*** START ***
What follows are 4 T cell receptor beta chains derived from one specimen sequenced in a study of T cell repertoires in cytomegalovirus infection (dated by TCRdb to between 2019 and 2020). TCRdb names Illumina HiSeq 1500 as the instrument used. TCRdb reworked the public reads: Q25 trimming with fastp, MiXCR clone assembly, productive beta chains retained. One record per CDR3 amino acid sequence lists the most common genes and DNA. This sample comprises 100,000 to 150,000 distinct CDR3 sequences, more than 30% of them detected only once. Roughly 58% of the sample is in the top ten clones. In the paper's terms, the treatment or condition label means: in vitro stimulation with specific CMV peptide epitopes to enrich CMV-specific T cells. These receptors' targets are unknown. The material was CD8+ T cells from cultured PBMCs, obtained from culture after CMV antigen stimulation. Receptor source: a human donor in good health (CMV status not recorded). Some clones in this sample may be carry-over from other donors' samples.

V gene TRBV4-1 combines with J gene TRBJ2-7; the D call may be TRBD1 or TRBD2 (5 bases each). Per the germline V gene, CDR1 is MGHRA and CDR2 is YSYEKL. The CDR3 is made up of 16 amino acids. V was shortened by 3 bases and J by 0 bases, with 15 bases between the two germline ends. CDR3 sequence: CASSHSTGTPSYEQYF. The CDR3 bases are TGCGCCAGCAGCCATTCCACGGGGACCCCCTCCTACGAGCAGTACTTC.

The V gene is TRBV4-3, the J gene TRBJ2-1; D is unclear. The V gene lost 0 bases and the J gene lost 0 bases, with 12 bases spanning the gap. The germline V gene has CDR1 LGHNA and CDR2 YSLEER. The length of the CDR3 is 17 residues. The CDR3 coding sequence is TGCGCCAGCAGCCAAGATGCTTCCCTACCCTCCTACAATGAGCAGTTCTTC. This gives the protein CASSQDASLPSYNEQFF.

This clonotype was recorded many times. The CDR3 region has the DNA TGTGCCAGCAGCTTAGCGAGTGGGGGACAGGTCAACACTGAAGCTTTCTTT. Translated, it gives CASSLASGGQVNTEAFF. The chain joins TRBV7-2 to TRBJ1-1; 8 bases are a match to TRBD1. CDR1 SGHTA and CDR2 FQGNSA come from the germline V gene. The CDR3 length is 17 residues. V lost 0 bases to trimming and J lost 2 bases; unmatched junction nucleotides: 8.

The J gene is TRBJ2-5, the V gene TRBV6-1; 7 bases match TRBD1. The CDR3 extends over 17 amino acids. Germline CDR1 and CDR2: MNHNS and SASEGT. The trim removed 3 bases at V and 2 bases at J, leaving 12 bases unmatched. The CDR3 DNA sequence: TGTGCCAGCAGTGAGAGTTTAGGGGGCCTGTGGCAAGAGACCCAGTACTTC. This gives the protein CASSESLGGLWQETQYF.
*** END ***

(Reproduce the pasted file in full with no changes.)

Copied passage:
What follows are 4 T cell receptor beta chains derived from one specimen sequenced in a study of T cell repertoires in cytomegalovirus infection (dated by TCRdb to between 2019 and 2020). TCRdb names Illumina HiSeq 1500 as the instrument used. TCRdb reworked the public reads: Q25 trimming with fastp, MiXCR clone assembly, productive beta chains retained. One record per CDR3 amino acid sequence lists the most common genes and DNA. This sample comprises 100,000 to 150,000 distinct CDR3 sequences, more than 30% of them detected only once. Roughly 58% of the sample is in the top ten clones. In the paper's terms, the treatment or condition label means: in vitro stimulation with specific CMV peptide epitopes to enrich CMV-specific T cells. These receptors' targets are unknown. The material was CD8+ T cells from cultured PBMCs, obtained from culture after CMV antigen stimulation. Receptor source: a human donor in good health (CMV status not recorded). Some clones in this sample may be carry-over from other donors' samples.

V gene TRBV4-1 combines with J gene TRBJ2-7; the D call may be TRBD1 or TRBD2 (5 bases each). Per the germline V gene, CDR1 is MGHRA and CDR2 is YSYEKL. The CDR3 is made up of 16 amino acids. V was shortened by 3 bases and J by 0 bases, with 15 bases between the two germline ends. CDR3 sequence: CASSHSTGTPSYEQYF. The CDR3 bases are TGCGCCAGCAGCCATTCCACGGGGACCCCCTCCTACGAGCAGTACTTC.

The V gene is TRBV4-3, the J gene TRBJ2-1; D is unclear. The V gene lost 0 bases and the J gene lost 0 bases, with 12 bases spanning the gap. The germline V gene has CDR1 LGHNA and CDR2 YSLEER. The length of the CDR3 is 17 residues. The CDR3 coding sequence is TGCGCCAGCAGCCAAGATGCTTCCCTACCCTCCTACAATGAGCAGTTCTTC. This gives the protein CASSQDASLPSYNEQFF.

This clonotype was recorded many times. The CDR3 region has the DNA TGTGCCAGCAGCTTAGCGAGTGGGGGACAGGTCAACACTGAAGCTTTCTTT. Translated, it gives CASSLASGGQVNTEAFF. The chain joins TRBV7-2 to TRBJ1-1; 8 bases are a match to TRBD1. CDR1 SGHTA and CDR2 FQGNSA come from the germline V gene. The CDR3 length is 17 residues. V lost 0 bases to trimming and J lost 2 bases; unmatched junction nucleotides: 8.

The J gene is TRBJ2-5, the V gene TRBV6-1; 7 bases match TRBD1. The CDR3 extends over 17 amino acids. Germline CDR1 and CDR2: MNHNS and SASEGT. The trim removed 3 bases at V and 2 bases at J, leaving 12 bases unmatched. The CDR3 DNA sequence: TGTGCCAGCAGTGAGAGTTTAGGGGGCCTGTGGCAAGAGACCCAGTACTTC. This gives the protein CASSESLGGLWQETQYF.